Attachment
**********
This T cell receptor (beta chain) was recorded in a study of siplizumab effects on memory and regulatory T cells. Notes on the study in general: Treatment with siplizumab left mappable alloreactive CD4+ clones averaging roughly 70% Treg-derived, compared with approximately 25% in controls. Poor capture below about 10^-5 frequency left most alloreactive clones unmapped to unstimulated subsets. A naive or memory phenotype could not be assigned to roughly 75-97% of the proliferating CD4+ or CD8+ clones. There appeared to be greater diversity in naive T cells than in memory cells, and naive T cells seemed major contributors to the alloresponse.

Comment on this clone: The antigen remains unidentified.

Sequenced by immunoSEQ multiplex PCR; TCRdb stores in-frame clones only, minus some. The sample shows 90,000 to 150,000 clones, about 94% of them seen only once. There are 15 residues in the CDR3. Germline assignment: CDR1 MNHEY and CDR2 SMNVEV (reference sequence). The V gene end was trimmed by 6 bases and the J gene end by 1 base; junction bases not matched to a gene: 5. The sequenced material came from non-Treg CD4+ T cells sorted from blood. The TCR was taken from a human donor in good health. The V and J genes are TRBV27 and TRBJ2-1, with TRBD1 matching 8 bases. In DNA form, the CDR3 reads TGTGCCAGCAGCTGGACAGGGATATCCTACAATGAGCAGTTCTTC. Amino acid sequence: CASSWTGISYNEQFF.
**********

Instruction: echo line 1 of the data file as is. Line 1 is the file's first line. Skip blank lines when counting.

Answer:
This T cell receptor (beta chain) was recorded in a study of siplizumab effects on memory and regulatory T cells. Notes on the study in general: Treatment with siplizumab left mappable alloreactive CD4+ clones averaging roughly 70% Treg-derived, compared with approximately 25% in controls. Poor capture below about 10^-5 frequency left most alloreactive clones unmapped to unstimulated subsets. A naive or memory phenotype could not be assigned to roughly 75-97% of the proliferating CD4+ or CD8+ clones. There appeared to be greater diversity in naive T cells than in memory cells, and naive T cells seemed major contributors to the alloresponse.